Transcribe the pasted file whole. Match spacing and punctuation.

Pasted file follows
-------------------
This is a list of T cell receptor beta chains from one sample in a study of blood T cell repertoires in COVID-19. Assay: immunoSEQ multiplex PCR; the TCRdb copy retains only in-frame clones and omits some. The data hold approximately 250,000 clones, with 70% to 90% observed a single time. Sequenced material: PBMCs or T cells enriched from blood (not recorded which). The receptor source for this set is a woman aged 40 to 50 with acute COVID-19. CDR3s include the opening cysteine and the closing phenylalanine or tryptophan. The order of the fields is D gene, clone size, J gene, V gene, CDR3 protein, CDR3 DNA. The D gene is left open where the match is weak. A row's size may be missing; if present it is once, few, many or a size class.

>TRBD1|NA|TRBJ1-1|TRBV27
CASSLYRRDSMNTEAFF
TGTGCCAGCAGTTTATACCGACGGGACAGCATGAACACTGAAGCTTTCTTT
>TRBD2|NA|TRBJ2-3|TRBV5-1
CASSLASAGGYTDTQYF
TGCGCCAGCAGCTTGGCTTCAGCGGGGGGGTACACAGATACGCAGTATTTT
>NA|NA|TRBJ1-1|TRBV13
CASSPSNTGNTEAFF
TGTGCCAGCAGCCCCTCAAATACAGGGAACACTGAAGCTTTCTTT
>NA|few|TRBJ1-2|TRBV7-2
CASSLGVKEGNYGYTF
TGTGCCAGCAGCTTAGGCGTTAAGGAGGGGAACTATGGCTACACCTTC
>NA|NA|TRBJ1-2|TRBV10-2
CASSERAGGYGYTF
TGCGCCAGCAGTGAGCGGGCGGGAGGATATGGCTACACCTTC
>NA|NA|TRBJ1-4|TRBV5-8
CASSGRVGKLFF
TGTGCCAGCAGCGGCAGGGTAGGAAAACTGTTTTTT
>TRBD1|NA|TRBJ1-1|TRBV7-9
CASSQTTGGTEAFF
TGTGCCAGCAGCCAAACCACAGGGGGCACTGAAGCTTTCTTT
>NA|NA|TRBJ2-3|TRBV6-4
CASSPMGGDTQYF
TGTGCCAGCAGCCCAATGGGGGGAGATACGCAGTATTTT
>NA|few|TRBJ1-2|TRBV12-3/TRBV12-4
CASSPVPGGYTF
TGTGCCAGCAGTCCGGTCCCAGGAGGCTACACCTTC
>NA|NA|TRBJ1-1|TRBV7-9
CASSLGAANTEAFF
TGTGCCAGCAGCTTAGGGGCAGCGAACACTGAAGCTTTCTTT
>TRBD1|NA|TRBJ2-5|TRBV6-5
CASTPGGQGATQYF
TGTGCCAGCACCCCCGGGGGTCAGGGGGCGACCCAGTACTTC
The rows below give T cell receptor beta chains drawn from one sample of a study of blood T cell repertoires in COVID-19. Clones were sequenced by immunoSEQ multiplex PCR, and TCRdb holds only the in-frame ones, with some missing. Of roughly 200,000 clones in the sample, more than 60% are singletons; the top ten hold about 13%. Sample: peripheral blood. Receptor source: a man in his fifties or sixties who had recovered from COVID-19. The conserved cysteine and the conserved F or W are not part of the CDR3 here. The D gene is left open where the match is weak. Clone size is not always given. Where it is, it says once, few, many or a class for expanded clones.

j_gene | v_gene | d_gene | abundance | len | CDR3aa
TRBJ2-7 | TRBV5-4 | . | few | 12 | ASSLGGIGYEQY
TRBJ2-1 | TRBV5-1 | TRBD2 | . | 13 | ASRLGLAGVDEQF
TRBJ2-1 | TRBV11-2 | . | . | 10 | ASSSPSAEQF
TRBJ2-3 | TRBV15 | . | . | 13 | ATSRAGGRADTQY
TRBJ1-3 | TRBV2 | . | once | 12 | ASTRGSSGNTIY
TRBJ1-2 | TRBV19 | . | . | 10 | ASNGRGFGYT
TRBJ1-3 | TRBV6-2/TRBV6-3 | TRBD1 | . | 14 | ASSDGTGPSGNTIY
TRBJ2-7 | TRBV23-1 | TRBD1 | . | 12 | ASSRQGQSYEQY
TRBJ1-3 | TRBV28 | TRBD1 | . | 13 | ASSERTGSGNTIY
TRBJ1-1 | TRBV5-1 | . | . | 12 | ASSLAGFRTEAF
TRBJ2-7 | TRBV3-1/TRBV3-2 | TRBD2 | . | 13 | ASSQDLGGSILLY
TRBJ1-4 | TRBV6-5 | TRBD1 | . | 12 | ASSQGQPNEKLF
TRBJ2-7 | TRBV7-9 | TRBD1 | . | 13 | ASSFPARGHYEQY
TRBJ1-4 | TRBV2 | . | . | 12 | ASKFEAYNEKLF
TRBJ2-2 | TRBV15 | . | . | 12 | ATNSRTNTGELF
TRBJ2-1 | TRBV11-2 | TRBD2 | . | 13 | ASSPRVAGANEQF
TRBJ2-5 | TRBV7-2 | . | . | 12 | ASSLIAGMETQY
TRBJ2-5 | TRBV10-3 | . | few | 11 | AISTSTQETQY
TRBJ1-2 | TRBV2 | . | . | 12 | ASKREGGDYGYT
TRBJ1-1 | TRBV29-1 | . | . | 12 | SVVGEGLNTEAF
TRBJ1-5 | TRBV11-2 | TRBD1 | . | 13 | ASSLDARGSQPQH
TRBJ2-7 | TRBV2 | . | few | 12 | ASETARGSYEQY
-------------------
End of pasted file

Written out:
This is a list of T cell receptor beta chains from one sample in a study of blood T cell repertoires in COVID-19. Assay: immunoSEQ multiplex PCR; the TCRdb copy retains only in-frame clones and omits some. The data hold approximately 250,000 clones, with 70% to 90% observed a single time. Sequenced material: PBMCs or T cells enriched from blood (not recorded which). The receptor source for this set is a woman aged 40 to 50 with acute COVID-19. CDR3s include the opening cysteine and the closing phenylalanine or tryptophan. The order of the fields is D gene, clone size, J gene, V gene, CDR3 protein, CDR3 DNA. The D gene is left open where the match is weak. A row's size may be missing; if present it is once, few, many or a size class.

>TRBD1|NA|TRBJ1-1|TRBV27
CASSLYRRDSMNTEAFF
TGTGCCAGCAGTTTATACCGACGGGACAGCATGAACACTGAAGCTTTCTTT
>TRBD2|NA|TRBJ2-3|TRBV5-1
CASSLASAGGYTDTQYF
TGCGCCAGCAGCTTGGCTTCAGCGGGGGGGTACACAGATACGCAGTATTTT
>NA|NA|TRBJ1-1|TRBV13
CASSPSNTGNTEAFF
TGTGCCAGCAGCCCCTCAAATACAGGGAACACTGAAGCTTTCTTT
>NA|few|TRBJ1-2|TRBV7-2
CASSLGVKEGNYGYTF
TGTGCCAGCAGCTTAGGCGTTAAGGAGGGGAACTATGGCTACACCTTC
>NA|NA|TRBJ1-2|TRBV10-2
CASSERAGGYGYTF
TGCGCCAGCAGTGAGCGGGCGGGAGGATATGGCTACACCTTC
>NA|NA|TRBJ1-4|TRBV5-8
CASSGRVGKLFF
TGTGCCAGCAGCGGCAGGGTAGGAAAACTGTTTTTT
>TRBD1|NA|TRBJ1-1|TRBV7-9
CASSQTTGGTEAFF
TGTGCCAGCAGCCAAACCACAGGGGGCACTGAAGCTTTCTTT
>NA|NA|TRBJ2-3|TRBV6-4
CASSPMGGDTQYF
TGTGCCAGCAGCCCAATGGGGGGAGATACGCAGTATTTT
>NA|few|TRBJ1-2|TRBV12-3/TRBV12-4
CASSPVPGGYTF
TGTGCCAGCAGTCCGGTCCCAGGAGGCTACACCTTC
>NA|NA|TRBJ1-1|TRBV7-9
CASSLGAANTEAFF
TGTGCCAGCAGCTTAGGGGCAGCGAACACTGAAGCTTTCTTT
>TRBD1|NA|TRBJ2-5|TRBV6-5
CASTPGGQGATQYF
TGTGCCAGCACCCCCGGGGGTCAGGGGGCGACCCAGTACTTC
The rows below give T cell receptor beta chains drawn from one sample of a study of blood T cell repertoires in COVID-19. Clones were sequenced by immunoSEQ multiplex PCR, and TCRdb holds only the in-frame ones, with some missing. Of roughly 200,000 clones in the sample, more than 60% are singletons; the top ten hold about 13%. Sample: peripheral blood. Receptor source: a man in his fifties or sixties who had recovered from COVID-19. The conserved cysteine and the conserved F or W are not part of the CDR3 here. The D gene is left open where the match is weak. Clone size is not always given. Where it is, it says once, few, many or a class for expanded clones.

j_gene | v_gene | d_gene | abundance | len | CDR3aa
TRBJ2-7 | TRBV5-4 | . | few | 12 | ASSLGGIGYEQY
TRBJ2-1 | TRBV5-1 | TRBD2 | . | 13 | ASRLGLAGVDEQF
TRBJ2-1 | TRBV11-2 | . | . | 10 | ASSSPSAEQF
TRBJ2-3 | TRBV15 | . | . | 13 | ATSRAGGRADTQY
TRBJ1-3 | TRBV2 | . | once | 12 | ASTRGSSGNTIY
TRBJ1-2 | TRBV19 | . | . | 10 | ASNGRGFGYT
TRBJ1-3 | TRBV6-2/TRBV6-3 | TRBD1 | . | 14 | ASSDGTGPSGNTIY
TRBJ2-7 | TRBV23-1 | TRBD1 | . | 12 | ASSRQGQSYEQY
TRBJ1-3 | TRBV28 | TRBD1 | . | 13 | ASSERTGSGNTIY
TRBJ1-1 | TRBV5-1 | . | . | 12 | ASSLAGFRTEAF
TRBJ2-7 | TRBV3-1/TRBV3-2 | TRBD2 | . | 13 | ASSQDLGGSILLY
TRBJ1-4 | TRBV6-5 | TRBD1 | . | 12 | ASSQGQPNEKLF
TRBJ2-7 | TRBV7-9 | TRBD1 | . | 13 | ASSFPARGHYEQY
TRBJ1-4 | TRBV2 | . | . | 12 | ASKFEAYNEKLF
TRBJ2-2 | TRBV15 | . | . | 12 | ATNSRTNTGELF
TRBJ2-1 | TRBV11-2 | TRBD2 | . | 13 | ASSPRVAGANEQF
TRBJ2-5 | TRBV7-2 | . | . | 12 | ASSLIAGMETQY
TRBJ2-5 | TRBV10-3 | . | few | 11 | AISTSTQETQY
TRBJ1-2 | TRBV2 | . | . | 12 | ASKREGGDYGYT
TRBJ1-1 | TRBV29-1 | . | . | 12 | SVVGEGLNTEAF
TRBJ1-5 | TRBV11-2 | TRBD1 | . | 13 | ASSLDARGSQPQH
TRBJ2-7 | TRBV2 | . | few | 12 | ASETARGSYEQY